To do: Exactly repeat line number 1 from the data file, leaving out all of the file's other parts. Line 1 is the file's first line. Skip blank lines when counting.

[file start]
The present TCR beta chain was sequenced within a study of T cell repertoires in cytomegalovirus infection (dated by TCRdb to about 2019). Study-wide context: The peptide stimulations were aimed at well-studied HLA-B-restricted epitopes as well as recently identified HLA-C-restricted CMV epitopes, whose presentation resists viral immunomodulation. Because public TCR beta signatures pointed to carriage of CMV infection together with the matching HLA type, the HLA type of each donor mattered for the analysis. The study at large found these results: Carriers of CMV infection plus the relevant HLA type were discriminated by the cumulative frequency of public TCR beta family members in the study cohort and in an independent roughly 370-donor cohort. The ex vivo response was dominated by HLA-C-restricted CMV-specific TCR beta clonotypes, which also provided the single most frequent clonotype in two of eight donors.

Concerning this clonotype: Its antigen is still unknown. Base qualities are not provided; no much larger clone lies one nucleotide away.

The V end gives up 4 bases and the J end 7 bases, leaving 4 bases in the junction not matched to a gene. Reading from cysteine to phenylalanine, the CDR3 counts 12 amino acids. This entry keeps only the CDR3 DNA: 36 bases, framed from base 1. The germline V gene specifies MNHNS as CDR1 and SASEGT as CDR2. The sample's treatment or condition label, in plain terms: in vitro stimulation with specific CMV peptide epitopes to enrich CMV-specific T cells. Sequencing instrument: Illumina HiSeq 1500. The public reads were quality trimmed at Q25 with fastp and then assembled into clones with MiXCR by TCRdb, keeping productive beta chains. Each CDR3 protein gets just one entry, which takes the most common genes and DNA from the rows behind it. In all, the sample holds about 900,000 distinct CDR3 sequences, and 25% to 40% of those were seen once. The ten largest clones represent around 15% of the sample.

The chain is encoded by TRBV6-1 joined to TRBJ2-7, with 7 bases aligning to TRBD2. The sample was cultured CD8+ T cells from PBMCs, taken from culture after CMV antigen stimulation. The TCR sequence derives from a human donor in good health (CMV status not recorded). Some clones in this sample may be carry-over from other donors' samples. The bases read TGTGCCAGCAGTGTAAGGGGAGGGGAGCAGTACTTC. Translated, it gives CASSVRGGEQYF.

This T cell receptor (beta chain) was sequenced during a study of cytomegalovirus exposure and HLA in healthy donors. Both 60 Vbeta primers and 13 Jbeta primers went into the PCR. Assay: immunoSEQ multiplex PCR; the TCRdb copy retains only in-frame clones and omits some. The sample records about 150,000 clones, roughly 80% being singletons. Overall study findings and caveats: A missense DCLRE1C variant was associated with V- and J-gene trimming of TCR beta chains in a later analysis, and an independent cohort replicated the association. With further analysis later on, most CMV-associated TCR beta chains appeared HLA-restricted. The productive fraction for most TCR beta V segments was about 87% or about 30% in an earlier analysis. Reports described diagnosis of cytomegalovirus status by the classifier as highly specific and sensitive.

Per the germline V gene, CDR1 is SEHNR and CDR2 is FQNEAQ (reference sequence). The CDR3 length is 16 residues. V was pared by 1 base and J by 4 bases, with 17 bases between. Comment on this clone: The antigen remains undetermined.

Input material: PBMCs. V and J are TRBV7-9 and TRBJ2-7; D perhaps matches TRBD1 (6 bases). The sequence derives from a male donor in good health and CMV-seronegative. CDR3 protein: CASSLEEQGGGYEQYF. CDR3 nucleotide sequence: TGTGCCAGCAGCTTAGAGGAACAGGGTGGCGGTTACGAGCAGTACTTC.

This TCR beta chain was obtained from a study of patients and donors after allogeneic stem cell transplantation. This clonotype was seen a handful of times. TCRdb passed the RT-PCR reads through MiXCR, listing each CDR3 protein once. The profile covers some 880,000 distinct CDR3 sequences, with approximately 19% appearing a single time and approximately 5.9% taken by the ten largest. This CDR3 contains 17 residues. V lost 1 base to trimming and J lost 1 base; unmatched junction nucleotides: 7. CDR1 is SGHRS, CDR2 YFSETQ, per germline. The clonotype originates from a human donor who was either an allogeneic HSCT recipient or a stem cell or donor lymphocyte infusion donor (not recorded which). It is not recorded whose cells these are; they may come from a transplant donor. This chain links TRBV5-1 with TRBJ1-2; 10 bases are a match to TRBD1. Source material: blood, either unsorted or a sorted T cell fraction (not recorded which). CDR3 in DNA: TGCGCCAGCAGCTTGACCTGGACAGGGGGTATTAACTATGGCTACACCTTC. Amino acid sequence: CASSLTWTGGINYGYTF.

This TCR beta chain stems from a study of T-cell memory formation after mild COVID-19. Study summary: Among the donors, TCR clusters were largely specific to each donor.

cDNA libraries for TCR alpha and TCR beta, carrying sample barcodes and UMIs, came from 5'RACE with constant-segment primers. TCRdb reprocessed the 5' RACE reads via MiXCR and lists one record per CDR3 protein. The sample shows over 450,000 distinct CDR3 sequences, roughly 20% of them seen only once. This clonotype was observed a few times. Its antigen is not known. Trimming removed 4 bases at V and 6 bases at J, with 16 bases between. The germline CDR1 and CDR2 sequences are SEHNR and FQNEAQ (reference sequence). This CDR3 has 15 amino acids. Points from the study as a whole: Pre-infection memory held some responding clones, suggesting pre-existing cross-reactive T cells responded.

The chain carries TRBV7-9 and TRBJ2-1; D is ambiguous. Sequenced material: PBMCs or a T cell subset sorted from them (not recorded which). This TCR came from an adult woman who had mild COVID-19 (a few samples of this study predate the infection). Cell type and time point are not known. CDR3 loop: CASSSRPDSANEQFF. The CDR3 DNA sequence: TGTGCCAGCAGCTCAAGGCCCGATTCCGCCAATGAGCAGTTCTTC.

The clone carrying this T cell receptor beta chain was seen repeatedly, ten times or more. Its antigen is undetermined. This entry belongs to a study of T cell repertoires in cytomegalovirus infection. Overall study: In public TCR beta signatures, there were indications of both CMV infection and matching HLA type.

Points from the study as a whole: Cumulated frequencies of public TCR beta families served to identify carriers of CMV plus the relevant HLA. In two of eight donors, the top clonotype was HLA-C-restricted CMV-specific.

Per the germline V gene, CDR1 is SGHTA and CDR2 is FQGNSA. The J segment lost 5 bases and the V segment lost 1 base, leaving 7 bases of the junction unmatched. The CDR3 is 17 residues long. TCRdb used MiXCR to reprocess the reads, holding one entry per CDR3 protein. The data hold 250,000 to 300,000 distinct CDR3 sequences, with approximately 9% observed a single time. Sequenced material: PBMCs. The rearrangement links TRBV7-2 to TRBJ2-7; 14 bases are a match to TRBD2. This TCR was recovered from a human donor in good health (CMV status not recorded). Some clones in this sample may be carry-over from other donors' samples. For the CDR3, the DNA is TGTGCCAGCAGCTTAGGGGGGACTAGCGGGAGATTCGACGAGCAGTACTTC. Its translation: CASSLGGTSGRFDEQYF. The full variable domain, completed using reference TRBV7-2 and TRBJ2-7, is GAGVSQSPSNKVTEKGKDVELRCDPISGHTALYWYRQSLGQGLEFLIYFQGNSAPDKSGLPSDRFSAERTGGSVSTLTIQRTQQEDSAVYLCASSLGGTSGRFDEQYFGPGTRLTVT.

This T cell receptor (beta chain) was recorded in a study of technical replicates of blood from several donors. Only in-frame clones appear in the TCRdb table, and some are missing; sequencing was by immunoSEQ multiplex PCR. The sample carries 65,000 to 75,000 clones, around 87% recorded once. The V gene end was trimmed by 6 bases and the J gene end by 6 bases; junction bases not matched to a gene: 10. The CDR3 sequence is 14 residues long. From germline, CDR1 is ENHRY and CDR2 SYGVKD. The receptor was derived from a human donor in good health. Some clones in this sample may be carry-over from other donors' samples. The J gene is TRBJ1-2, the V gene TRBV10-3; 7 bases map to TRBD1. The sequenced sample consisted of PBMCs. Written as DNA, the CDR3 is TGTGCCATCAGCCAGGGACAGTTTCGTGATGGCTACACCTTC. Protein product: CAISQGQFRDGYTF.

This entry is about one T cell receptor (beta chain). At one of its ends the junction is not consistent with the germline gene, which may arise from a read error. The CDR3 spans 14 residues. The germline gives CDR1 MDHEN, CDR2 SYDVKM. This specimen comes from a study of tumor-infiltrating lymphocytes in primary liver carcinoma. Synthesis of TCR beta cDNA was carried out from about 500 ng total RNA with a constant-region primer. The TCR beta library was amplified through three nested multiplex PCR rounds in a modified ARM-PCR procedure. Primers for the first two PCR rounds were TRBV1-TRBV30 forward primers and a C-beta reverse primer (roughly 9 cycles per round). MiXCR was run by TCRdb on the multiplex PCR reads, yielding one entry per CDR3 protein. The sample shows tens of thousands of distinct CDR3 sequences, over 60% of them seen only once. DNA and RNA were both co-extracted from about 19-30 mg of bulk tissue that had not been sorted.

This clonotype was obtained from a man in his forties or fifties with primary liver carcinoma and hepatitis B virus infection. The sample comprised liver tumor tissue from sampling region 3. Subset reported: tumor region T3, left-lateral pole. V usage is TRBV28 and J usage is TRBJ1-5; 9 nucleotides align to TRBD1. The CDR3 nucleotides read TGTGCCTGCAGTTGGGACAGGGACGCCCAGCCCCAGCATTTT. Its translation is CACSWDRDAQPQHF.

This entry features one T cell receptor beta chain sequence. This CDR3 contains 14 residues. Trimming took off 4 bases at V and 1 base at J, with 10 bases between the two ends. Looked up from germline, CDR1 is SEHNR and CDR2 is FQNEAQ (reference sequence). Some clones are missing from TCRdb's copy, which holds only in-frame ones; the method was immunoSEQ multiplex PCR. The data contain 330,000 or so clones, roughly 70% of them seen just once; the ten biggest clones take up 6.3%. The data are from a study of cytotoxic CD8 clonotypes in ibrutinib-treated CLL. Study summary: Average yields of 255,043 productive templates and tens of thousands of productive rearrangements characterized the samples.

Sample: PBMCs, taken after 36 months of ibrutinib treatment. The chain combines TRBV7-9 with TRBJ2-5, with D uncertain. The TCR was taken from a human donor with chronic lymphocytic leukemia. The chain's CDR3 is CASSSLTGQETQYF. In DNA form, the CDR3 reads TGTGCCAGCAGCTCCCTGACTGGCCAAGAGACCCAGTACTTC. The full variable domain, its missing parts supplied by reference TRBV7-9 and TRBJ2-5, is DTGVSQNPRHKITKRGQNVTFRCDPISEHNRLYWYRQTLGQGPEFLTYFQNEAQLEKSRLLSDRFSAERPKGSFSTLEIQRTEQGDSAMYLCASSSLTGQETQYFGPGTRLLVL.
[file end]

The present TCR beta chain was sequenced within a study of T cell repertoires in cytomegalovirus infection (dated by TCRdb to about 2019). Study-wide context: The peptide stimulations were aimed at well-studied HLA-B-restricted epitopes as well as recently identified HLA-C-restricted CMV epitopes, whose presentation resists viral immunomodulation. Because public TCR beta signatures pointed to carriage of CMV infection together with the matching HLA type, the HLA type of each donor mattered for the analysis. The study at large found these results: Carriers of CMV infection plus the relevant HLA type were discriminated by the cumulative frequency of public TCR beta family members in the study cohort and in an independent roughly 370-donor cohort. The ex vivo response was dominated by HLA-C-restricted CMV-specific TCR beta clonotypes, which also provided the single most frequent clonotype in two of eight donors.